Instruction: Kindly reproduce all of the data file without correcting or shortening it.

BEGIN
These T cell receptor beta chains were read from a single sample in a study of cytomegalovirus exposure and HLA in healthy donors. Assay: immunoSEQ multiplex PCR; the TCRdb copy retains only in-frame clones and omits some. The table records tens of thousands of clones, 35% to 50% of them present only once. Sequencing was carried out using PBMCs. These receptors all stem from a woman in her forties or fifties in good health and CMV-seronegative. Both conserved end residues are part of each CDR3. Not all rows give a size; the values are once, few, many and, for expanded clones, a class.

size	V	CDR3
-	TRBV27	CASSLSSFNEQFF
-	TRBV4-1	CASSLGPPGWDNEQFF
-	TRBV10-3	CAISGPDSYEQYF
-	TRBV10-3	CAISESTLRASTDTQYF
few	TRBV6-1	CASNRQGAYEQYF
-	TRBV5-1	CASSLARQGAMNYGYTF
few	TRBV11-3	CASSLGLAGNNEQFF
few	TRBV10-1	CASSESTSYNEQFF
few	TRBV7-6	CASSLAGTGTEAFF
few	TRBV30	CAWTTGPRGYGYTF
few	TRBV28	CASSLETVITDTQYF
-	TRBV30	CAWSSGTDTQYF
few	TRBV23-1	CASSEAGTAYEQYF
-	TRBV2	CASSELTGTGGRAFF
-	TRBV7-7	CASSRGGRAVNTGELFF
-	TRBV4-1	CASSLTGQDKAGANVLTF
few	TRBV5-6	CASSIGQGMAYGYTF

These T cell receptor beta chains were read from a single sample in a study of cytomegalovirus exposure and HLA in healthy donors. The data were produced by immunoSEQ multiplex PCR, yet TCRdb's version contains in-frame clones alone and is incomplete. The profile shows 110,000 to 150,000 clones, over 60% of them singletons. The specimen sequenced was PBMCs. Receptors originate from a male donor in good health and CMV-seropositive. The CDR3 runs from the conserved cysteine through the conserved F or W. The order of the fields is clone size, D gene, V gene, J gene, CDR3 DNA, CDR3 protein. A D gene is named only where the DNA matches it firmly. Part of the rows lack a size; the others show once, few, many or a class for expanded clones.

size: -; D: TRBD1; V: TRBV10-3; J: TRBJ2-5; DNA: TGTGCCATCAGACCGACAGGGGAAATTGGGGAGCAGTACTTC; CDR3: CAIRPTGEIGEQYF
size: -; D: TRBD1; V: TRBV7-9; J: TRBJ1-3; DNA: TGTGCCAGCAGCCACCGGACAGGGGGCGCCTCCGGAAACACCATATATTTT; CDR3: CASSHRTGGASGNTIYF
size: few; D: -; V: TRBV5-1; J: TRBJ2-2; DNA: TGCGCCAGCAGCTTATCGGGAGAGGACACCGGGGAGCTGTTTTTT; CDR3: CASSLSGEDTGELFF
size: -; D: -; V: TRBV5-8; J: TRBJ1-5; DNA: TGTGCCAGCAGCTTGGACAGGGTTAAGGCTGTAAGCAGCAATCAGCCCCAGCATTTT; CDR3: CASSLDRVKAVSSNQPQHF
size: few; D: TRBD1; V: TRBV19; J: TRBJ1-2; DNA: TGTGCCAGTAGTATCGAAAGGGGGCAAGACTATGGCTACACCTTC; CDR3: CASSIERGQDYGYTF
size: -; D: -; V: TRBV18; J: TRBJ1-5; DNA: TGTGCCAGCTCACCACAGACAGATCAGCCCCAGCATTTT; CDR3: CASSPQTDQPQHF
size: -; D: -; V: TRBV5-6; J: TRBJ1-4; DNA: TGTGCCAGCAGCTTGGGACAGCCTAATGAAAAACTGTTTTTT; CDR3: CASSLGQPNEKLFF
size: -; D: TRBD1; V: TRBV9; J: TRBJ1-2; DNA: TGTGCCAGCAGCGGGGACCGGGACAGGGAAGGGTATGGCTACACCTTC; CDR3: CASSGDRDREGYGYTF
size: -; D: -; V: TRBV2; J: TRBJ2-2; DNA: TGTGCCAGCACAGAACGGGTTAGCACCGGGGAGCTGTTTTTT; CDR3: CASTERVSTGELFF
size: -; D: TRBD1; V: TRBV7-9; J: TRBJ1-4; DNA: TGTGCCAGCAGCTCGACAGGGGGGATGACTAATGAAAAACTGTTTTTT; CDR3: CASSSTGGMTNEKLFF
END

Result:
These T cell receptor beta chains were read from a single sample in a study of cytomegalovirus exposure and HLA in healthy donors. Assay: immunoSEQ multiplex PCR; the TCRdb copy retains only in-frame clones and omits some. The table records tens of thousands of clones, 35% to 50% of them present only once. Sequencing was carried out using PBMCs. These receptors all stem from a woman in her forties or fifties in good health and CMV-seronegative. Both conserved end residues are part of each CDR3. Not all rows give a size; the values are once, few, many and, for expanded clones, a class.

size	V	CDR3
-	TRBV27	CASSLSSFNEQFF
-	TRBV4-1	CASSLGPPGWDNEQFF
-	TRBV10-3	CAISGPDSYEQYF
-	TRBV10-3	CAISESTLRASTDTQYF
few	TRBV6-1	CASNRQGAYEQYF
-	TRBV5-1	CASSLARQGAMNYGYTF
few	TRBV11-3	CASSLGLAGNNEQFF
few	TRBV10-1	CASSESTSYNEQFF
few	TRBV7-6	CASSLAGTGTEAFF
few	TRBV30	CAWTTGPRGYGYTF
few	TRBV28	CASSLETVITDTQYF
-	TRBV30	CAWSSGTDTQYF
few	TRBV23-1	CASSEAGTAYEQYF
-	TRBV2	CASSELTGTGGRAFF
-	TRBV7-7	CASSRGGRAVNTGELFF
-	TRBV4-1	CASSLTGQDKAGANVLTF
few	TRBV5-6	CASSIGQGMAYGYTF

These T cell receptor beta chains were read from a single sample in a study of cytomegalovirus exposure and HLA in healthy donors. The data were produced by immunoSEQ multiplex PCR, yet TCRdb's version contains in-frame clones alone and is incomplete. The profile shows 110,000 to 150,000 clones, over 60% of them singletons. The specimen sequenced was PBMCs. Receptors originate from a male donor in good health and CMV-seropositive. The CDR3 runs from the conserved cysteine through the conserved F or W. The order of the fields is clone size, D gene, V gene, J gene, CDR3 DNA, CDR3 protein. A D gene is named only where the DNA matches it firmly. Part of the rows lack a size; the others show once, few, many or a class for expanded clones.

size: -; D: TRBD1; V: TRBV10-3; J: TRBJ2-5; DNA: TGTGCCATCAGACCGACAGGGGAAATTGGGGAGCAGTACTTC; CDR3: CAIRPTGEIGEQYF
size: -; D: TRBD1; V: TRBV7-9; J: TRBJ1-3; DNA: TGTGCCAGCAGCCACCGGACAGGGGGCGCCTCCGGAAACACCATATATTTT; CDR3: CASSHRTGGASGNTIYF
size: few; D: -; V: TRBV5-1; J: TRBJ2-2; DNA: TGCGCCAGCAGCTTATCGGGAGAGGACACCGGGGAGCTGTTTTTT; CDR3: CASSLSGEDTGELFF
size: -; D: -; V: TRBV5-8; J: TRBJ1-5; DNA: TGTGCCAGCAGCTTGGACAGGGTTAAGGCTGTAAGCAGCAATCAGCCCCAGCATTTT; CDR3: CASSLDRVKAVSSNQPQHF
size: few; D: TRBD1; V: TRBV19; J: TRBJ1-2; DNA: TGTGCCAGTAGTATCGAAAGGGGGCAAGACTATGGCTACACCTTC; CDR3: CASSIERGQDYGYTF
size: -; D: -; V: TRBV18; J: TRBJ1-5; DNA: TGTGCCAGCTCACCACAGACAGATCAGCCCCAGCATTTT; CDR3: CASSPQTDQPQHF
size: -; D: -; V: TRBV5-6; J: TRBJ1-4; DNA: TGTGCCAGCAGCTTGGGACAGCCTAATGAAAAACTGTTTTTT; CDR3: CASSLGQPNEKLFF
size: -; D: TRBD1; V: TRBV9; J: TRBJ1-2; DNA: TGTGCCAGCAGCGGGGACCGGGACAGGGAAGGGTATGGCTACACCTTC; CDR3: CASSGDRDREGYGYTF
size: -; D: -; V: TRBV2; J: TRBJ2-2; DNA: TGTGCCAGCACAGAACGGGTTAGCACCGGGGAGCTGTTTTTT; CDR3: CASTERVSTGELFF
size: -; D: TRBD1; V: TRBV7-9; J: TRBJ1-4; DNA: TGTGCCAGCAGCTCGACAGGGGGGATGACTAATGAAAAACTGTTTTTT; CDR3: CASSSTGGMTNEKLFF